CHART: One GOP Super-PAC Has Raised More Money Than Every Democratic Super-PAC Combined

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Rarely a day passes without a reminder that, in 2012, Republicans are steamrolling the competition in the dash for super-PAC cash. According to a new analysis by the Sunlight Foundation, GOP-aligned super-PACs have raised $227 million for the 2012 elections, while their Democratic counterparts have raised $77 million—a nearly 3-to-1 advantage.

Not startled? Then consider this: A single Republican super-PAC, the pro-Romney Restore Our Future, has raked in more money this election cycle ($82 million) than all Democratic-aligned super-PACs combined. That’s one super-PAC beating hundreds of competitors.

Source: Sunlight Foundation, Center for Responsive PoliticsSource: Sunlight Foundation, Center for Responsive Politics

Restore Our Future’s donor list is a who’s-who of GOP mega-donors: Texas homebuilder Bob Perry, casino tycoon Sheldon Adelson, energy executive Bill Koch, hedge fund gurus John Paulson and Paul Singer, and financier John Childs. The Romney super-PAC is run by the savvy operatives Carl Forti (whom the New York Times recently dubbed “the $400 million man of the 2012 cycle”), attorney Charles Spies, and attack-ad specialist Larry McCarthy.

At this point, it’s highly unlikely that Democratic-aligned super-PACs will catch up with the big guns on the other side. Then again, when it comes to the presidential race, Democrats don’t need to play catch-up. There’s only so much money the candidates’ campaigns and outside groups can spend to sway voters, especially those in battleground states, before the money stops having an impact on voters flooded with messaging. Priorities doesn’t need to match the GOP money machine dollar for dollar; it needs to hold its own in the states that matter and get its message out while voters are still receptive to what’s on their TV or computer.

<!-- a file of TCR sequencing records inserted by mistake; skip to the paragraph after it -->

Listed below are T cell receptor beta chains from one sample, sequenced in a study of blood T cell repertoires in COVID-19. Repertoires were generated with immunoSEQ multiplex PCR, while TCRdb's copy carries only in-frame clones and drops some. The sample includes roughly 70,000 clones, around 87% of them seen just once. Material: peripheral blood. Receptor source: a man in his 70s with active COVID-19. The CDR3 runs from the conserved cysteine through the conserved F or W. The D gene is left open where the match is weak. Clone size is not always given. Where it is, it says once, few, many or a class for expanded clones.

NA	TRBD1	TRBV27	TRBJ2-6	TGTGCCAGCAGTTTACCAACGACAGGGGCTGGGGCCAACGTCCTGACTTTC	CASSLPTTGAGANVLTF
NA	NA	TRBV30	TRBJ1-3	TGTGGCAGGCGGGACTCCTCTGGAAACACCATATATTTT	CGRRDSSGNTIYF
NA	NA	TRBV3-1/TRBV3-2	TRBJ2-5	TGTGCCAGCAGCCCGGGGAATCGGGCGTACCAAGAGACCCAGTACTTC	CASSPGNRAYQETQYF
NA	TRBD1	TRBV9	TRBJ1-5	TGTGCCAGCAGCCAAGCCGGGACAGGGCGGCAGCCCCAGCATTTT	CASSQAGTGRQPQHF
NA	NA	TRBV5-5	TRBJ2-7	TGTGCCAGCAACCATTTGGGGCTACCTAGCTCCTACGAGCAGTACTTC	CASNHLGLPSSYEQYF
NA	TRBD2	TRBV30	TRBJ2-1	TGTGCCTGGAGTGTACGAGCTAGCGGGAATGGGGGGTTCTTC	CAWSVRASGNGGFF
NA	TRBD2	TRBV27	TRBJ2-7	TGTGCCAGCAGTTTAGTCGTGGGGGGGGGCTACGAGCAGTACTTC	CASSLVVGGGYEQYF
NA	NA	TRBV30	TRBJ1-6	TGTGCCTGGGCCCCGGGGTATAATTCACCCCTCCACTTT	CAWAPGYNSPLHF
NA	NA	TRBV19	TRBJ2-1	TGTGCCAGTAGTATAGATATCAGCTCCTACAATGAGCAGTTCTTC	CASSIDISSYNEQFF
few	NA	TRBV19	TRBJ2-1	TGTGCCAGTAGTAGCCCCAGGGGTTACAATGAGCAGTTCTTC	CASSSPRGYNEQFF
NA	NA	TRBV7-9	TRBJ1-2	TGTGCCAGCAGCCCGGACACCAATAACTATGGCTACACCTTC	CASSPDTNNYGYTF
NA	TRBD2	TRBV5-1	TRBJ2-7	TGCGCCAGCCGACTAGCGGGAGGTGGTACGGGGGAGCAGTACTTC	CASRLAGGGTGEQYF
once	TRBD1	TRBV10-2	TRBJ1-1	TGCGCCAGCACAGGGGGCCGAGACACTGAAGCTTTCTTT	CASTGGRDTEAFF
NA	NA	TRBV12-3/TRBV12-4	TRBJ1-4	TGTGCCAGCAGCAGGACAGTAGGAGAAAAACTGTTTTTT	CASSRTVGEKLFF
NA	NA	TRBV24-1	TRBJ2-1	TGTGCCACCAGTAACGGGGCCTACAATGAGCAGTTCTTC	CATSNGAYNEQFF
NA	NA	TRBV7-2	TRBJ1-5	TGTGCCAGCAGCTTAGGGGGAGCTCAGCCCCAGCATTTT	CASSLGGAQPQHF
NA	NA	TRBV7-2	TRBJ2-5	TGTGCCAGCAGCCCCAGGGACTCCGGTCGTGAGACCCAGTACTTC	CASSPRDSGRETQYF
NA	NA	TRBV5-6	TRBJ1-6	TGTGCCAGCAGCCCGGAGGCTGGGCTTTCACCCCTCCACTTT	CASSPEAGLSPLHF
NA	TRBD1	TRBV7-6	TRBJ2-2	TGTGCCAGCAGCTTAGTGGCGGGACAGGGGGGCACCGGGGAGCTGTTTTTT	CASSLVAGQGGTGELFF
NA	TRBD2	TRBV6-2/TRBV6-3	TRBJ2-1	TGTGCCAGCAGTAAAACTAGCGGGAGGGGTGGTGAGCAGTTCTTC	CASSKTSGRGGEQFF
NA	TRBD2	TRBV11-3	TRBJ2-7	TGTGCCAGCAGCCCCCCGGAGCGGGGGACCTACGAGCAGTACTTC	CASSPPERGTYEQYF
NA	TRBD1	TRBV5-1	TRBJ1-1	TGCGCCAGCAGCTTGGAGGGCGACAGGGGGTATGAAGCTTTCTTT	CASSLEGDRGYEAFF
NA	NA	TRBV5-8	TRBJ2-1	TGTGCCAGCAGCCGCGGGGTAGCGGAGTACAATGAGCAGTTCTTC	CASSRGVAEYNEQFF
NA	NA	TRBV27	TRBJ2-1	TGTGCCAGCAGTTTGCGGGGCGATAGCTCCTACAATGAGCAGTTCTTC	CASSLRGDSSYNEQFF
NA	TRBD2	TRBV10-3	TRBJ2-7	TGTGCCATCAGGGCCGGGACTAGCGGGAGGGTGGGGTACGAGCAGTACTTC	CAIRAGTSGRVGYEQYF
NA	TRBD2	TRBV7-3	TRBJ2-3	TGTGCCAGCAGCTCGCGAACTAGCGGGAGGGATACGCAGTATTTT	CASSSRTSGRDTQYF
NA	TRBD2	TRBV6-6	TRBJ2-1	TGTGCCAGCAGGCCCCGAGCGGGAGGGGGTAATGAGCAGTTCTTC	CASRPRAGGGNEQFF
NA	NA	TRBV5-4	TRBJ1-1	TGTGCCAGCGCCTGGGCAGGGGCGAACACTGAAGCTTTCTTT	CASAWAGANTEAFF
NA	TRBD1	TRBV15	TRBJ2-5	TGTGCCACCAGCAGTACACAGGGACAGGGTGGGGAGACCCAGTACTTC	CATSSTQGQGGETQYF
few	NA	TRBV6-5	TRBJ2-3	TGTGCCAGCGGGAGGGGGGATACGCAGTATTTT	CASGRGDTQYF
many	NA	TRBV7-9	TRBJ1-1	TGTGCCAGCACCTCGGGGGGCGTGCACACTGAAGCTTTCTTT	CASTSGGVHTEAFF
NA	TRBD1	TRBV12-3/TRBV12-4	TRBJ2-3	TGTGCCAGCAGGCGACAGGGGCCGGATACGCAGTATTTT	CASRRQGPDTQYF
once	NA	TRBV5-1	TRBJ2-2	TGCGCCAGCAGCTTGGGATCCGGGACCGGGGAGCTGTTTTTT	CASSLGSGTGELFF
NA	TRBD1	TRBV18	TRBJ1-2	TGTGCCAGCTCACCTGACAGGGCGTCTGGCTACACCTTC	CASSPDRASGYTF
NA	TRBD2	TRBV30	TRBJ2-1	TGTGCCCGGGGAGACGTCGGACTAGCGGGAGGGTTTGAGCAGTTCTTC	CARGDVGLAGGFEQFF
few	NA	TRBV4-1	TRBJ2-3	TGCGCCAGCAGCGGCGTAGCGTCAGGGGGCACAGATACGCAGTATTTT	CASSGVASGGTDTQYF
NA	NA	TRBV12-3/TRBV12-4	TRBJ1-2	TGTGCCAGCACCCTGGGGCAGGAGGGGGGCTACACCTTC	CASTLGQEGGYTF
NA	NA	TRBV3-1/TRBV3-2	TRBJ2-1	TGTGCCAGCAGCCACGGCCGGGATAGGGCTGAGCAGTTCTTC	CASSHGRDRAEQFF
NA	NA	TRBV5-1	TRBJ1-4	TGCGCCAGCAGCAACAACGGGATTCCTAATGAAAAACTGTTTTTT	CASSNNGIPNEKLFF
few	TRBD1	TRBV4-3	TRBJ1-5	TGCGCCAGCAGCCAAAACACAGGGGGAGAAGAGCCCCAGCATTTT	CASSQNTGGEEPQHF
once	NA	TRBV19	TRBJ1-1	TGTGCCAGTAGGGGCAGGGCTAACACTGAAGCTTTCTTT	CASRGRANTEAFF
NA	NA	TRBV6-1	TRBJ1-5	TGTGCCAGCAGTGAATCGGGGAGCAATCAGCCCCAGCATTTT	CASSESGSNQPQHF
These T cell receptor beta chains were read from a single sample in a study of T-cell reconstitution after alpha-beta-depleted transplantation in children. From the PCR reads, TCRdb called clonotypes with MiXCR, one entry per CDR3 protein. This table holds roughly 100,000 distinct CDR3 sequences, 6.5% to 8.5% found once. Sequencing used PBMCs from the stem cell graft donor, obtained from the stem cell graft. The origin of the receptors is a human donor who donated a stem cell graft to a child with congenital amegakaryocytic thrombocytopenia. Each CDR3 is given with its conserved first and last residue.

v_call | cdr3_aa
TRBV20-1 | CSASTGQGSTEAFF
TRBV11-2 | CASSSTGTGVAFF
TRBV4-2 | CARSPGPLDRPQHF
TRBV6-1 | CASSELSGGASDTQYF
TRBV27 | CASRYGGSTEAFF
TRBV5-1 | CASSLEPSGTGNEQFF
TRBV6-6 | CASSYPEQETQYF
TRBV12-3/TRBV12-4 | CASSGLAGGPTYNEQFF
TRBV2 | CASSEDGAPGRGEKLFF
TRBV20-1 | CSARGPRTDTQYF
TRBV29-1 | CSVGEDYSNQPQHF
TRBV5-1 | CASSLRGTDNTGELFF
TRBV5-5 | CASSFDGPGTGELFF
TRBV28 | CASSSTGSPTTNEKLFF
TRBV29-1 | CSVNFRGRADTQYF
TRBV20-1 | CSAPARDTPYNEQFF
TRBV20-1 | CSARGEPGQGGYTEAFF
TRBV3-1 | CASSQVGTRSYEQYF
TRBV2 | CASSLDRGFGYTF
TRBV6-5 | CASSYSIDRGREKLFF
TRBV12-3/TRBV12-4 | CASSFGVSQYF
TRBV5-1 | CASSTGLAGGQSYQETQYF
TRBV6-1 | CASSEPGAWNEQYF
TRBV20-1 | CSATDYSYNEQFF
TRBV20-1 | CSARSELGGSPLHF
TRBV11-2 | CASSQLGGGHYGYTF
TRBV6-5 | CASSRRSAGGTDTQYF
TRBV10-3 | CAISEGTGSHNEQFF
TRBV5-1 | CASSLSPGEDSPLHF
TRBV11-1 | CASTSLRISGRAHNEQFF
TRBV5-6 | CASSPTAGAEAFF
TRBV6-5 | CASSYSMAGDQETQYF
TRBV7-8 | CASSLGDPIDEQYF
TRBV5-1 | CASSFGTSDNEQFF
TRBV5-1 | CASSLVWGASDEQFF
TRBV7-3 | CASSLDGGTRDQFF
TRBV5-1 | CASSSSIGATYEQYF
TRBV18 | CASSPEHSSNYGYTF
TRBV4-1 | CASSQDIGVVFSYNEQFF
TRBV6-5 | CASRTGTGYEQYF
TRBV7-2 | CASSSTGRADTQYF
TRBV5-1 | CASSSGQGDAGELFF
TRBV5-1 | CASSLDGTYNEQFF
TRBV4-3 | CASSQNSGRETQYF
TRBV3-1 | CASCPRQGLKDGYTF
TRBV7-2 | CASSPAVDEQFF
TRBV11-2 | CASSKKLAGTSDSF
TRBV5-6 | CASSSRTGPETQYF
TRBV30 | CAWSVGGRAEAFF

If Priorities wants to do that, it needs to reach its $100 million fundraising goal (or close). From the look of things, that’s a big if.

THE BIG PICTURE

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THE BIG PICTURE

You expect the big picture, and it's our job at Mother Jones to give it to you. And right now, so many of the troubles we face are the making not of a virus, but of the quest for profit, political or economic (and not just from the man in the White House who could have offered leadership and comfort but instead gave us bleach).

In "News Is Just Like Waste Management," we unpack what the coronavirus crisis has meant for journalism, including Mother Jones’, and how we can rise to the challenge. If you're able to, this is a critical moment to support our nonprofit journalism with a donation: We've scoured our budget and made the cuts we can without impairing our mission, and we hope to raise $400,000 from our community of online readers to help keep our big reporting projects going because this extraordinary pandemic-plus-election year is no time to pull back.

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